How to Make Worm Compost

Overview

Worm composting or vermiculture is the method of using red worms exclusively to break down compostable materials all year long. The bin can be stored in your home, basement, garage or out of doors as long as the temperature is maintained at 55 to 77 degrees Fahrenheit. Cooler temperatures will cause the worms to become sluggish and a temperature over 84 degrees Fahrenheit will be fatal. Even a school child can learn how to make worm compost and that can be an excellent project for a science fair. A pound of worms will eat the bacteria from the produce that you place into the bin. They produce castings or manure which is a rich soil nutrient for your garden and flower beds.

Step 1

Find a plastic storage container that is dark in color. The container must have a cover.

Step 2

Drill 20 to 30 holes, 1/4 inch in size, in the bottom of your container for drainage. Drill at least 30 holes of the same size in the top cover of the bucket. Change the drill bit and drill a series of 1/16-inch holes, 1 to 1 1/2 inches apart horizontally and 3 to 4 inches apart vertically, around the bucket from bottom to the top.

Step 3

Tear two to three newspapers into 1-inch strips. Discard pages with colored ink on them. You can add computer print-out paper and newsprint along with corrugated cardboard to the bedding. Wet down the paper until it is thoroughly dampened but not soaking wet. Squeeze any excess water out of the paper.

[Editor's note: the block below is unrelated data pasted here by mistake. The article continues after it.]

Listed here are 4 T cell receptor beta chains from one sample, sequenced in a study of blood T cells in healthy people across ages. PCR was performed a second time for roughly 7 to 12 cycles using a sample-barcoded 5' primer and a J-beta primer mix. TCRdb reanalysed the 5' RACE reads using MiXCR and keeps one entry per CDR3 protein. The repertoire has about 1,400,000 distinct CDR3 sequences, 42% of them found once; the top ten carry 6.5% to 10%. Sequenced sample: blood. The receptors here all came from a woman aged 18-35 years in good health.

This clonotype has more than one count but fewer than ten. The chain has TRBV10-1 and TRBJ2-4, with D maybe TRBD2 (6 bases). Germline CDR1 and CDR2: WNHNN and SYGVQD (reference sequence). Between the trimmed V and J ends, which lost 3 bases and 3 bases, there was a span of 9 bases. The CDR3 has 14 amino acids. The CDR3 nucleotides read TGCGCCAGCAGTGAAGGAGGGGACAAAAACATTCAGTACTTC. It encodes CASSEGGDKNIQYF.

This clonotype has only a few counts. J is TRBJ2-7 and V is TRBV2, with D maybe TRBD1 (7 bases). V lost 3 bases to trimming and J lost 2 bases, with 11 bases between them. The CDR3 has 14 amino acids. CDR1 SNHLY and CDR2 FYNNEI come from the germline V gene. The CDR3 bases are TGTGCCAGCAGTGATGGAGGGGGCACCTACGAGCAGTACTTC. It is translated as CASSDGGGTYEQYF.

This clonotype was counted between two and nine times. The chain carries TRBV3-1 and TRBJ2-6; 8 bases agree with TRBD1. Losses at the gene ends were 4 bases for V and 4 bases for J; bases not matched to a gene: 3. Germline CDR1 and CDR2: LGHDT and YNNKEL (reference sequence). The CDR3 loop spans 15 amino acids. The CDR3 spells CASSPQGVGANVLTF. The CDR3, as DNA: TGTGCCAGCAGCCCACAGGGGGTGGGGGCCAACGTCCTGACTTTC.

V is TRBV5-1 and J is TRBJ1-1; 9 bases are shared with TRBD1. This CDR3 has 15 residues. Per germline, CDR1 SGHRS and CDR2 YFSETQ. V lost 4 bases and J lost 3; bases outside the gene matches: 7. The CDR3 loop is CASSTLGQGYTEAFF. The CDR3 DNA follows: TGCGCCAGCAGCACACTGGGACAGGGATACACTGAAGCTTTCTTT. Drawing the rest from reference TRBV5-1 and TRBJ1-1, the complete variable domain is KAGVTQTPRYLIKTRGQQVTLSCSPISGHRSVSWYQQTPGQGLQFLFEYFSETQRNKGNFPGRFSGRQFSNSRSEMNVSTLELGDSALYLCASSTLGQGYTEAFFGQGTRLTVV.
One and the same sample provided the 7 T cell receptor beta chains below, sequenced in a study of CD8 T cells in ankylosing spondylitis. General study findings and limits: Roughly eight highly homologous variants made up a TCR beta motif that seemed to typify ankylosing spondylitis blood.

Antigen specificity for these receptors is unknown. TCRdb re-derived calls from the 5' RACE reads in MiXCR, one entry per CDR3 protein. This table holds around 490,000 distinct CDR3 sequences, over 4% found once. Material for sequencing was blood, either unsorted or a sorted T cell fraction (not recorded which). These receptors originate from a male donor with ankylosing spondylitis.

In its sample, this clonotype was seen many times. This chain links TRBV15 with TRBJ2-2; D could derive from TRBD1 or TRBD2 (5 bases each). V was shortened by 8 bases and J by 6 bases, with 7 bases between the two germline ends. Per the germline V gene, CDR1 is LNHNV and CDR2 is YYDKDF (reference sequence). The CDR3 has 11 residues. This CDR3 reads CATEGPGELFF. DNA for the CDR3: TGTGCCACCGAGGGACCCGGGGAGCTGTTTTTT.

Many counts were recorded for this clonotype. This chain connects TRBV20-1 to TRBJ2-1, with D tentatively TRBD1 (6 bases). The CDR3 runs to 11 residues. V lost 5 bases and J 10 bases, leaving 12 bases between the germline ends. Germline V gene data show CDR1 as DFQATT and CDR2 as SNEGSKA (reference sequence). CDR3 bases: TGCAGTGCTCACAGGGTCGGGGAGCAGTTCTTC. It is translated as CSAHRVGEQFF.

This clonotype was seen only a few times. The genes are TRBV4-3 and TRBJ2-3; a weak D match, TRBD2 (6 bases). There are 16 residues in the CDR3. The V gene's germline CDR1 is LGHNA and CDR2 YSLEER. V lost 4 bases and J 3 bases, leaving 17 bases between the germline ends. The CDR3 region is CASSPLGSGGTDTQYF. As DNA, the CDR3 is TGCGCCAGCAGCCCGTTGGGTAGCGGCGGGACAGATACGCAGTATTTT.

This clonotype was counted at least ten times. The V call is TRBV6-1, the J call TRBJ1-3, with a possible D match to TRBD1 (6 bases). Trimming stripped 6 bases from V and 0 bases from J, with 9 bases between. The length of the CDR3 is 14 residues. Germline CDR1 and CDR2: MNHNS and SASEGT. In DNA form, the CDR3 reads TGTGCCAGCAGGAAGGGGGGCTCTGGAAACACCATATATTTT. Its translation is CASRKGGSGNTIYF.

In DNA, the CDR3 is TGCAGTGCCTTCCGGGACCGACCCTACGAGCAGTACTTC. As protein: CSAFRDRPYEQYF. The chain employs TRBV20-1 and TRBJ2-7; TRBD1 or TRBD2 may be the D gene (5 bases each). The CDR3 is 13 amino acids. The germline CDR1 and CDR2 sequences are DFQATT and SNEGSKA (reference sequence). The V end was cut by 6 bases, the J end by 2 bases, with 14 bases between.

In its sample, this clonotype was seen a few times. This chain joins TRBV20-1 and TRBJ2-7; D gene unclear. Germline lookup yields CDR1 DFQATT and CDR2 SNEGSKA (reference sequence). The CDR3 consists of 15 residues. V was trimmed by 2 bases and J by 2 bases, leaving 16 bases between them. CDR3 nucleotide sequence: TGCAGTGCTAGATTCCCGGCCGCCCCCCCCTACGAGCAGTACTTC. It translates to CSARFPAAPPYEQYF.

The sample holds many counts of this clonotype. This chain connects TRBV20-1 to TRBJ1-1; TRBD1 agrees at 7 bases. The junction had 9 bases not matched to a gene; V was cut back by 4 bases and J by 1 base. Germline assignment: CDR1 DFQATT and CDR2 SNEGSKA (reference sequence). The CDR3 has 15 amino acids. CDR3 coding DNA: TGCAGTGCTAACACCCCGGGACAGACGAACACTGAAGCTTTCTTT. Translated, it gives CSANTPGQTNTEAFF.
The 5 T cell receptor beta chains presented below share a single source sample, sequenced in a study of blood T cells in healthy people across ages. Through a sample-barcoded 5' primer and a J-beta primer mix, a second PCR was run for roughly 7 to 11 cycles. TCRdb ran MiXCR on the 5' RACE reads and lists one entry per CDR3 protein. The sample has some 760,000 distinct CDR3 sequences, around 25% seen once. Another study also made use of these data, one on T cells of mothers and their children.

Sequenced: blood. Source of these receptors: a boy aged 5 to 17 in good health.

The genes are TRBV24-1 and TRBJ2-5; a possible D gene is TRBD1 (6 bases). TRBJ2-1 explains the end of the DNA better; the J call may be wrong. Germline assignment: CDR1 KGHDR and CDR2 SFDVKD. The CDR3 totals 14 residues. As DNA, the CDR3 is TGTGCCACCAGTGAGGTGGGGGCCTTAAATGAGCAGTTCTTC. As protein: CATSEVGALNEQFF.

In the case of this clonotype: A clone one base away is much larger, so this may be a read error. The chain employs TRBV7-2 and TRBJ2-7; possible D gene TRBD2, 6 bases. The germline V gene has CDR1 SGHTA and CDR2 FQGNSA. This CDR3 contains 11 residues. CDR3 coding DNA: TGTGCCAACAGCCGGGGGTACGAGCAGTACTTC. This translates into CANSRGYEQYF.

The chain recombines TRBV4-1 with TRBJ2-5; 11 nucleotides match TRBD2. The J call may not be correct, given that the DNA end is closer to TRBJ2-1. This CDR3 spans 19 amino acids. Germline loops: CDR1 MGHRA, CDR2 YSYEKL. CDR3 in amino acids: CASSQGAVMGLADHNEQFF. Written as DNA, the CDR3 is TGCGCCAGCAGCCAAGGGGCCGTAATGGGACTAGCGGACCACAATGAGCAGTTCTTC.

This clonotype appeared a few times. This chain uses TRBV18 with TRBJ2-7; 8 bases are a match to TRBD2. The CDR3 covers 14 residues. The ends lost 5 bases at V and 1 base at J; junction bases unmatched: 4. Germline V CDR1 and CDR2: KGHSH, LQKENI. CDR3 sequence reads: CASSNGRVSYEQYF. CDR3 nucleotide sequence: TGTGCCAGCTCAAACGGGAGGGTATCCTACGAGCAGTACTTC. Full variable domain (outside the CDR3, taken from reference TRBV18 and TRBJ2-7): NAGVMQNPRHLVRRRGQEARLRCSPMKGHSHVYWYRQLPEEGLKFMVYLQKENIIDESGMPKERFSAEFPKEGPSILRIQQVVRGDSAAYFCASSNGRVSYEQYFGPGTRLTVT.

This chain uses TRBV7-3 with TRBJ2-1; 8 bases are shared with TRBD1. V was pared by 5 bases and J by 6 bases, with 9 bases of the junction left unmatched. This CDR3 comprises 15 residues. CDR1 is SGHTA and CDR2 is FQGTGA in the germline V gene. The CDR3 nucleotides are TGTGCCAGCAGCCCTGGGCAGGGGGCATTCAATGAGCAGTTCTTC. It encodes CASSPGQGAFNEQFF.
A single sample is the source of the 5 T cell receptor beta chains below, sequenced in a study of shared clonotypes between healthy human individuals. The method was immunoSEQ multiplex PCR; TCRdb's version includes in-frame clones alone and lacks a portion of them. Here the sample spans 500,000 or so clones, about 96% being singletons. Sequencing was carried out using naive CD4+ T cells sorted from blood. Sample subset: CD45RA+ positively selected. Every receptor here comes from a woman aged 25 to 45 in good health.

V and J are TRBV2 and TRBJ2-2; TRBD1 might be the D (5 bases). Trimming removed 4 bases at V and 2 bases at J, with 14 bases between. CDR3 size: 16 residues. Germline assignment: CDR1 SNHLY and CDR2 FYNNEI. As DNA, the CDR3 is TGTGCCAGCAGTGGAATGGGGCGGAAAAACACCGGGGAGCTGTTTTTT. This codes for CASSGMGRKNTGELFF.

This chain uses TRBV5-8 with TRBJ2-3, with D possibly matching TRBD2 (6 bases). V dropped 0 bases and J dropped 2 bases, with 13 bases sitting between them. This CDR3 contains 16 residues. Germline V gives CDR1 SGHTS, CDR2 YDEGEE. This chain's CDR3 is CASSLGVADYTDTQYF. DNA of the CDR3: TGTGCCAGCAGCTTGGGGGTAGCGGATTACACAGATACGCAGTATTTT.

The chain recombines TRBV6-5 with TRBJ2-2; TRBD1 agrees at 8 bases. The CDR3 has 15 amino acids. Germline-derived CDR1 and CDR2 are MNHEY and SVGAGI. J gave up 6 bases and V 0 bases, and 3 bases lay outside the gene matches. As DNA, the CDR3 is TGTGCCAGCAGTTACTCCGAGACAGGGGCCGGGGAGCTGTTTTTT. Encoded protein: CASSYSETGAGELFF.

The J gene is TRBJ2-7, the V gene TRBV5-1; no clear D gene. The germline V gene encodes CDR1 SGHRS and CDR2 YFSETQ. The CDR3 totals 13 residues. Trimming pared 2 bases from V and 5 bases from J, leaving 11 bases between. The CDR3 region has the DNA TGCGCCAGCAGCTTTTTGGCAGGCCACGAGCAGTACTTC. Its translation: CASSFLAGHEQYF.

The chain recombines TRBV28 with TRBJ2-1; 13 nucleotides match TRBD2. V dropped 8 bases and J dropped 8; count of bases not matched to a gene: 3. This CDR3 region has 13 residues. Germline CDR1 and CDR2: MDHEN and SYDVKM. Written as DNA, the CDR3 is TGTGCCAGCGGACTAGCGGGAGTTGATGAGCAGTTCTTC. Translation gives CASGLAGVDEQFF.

Step 4

Separate any clumped paper strips and mound the bedding into the bottom of the bin. Toss in a handful of garden dirt. The worms need this grit to process their food.

Step 5

Place the 1 lb. of worms down into one corner of the bin. Add food to the top of the bedding. The worms will search it out to feed. The worms will produce excrement or castings.

Step 6

Open the cover and expose the bin to light when you are ready to remove the worm compost. The castings can be removed from the compost bin once every three months. Use your hands to dig into the compost bin, to protect the worms. The worms will burrow away from the light and you will be able to hand remove the castings.

Step 7

Remind your children to keep the cover on the composting bin, to keep the worms contained and safe. Watch for a large population of dying worms or odor which is a warning signal that the bedding is too wet or the worms are not getting enough oxygen. Replace wet bedding immediately. Change bedding when the compost is removed quarterly.

Tips and Warnings

  • Do not over water or overheat the worms or they will die. Worms must have sufficient oxygen to thrive. High salt or acidic food waste can kill the worm population.

Things You'll Need

  • Heavy duty, solid color plastic bucket, 8 to 10 gallon size
  • Drill with 1/4 inch and 1/16 inch bits
  • Newsprint or paper strips
  • 1 lb. red worms
  • 1/2 lb. food waste per day

References

  • Washington State University: Easy worm bin plans

Who Can Help

  • University of Missouri Extension: Compost bins to build yourself
  • Worm Man's Worm Farm: Worm bin plans
Keywords: worm compost, composting bin, vermiculture

About this Author

Suzie Faloon is a freelance writer who has written ad copy and online content for Demand Studios and Associated Content. As a professional crafter and floral designer, Faloon owned a florist business for nearly 25 years. She completed the Institute of Chilldren's Literature course in 1988.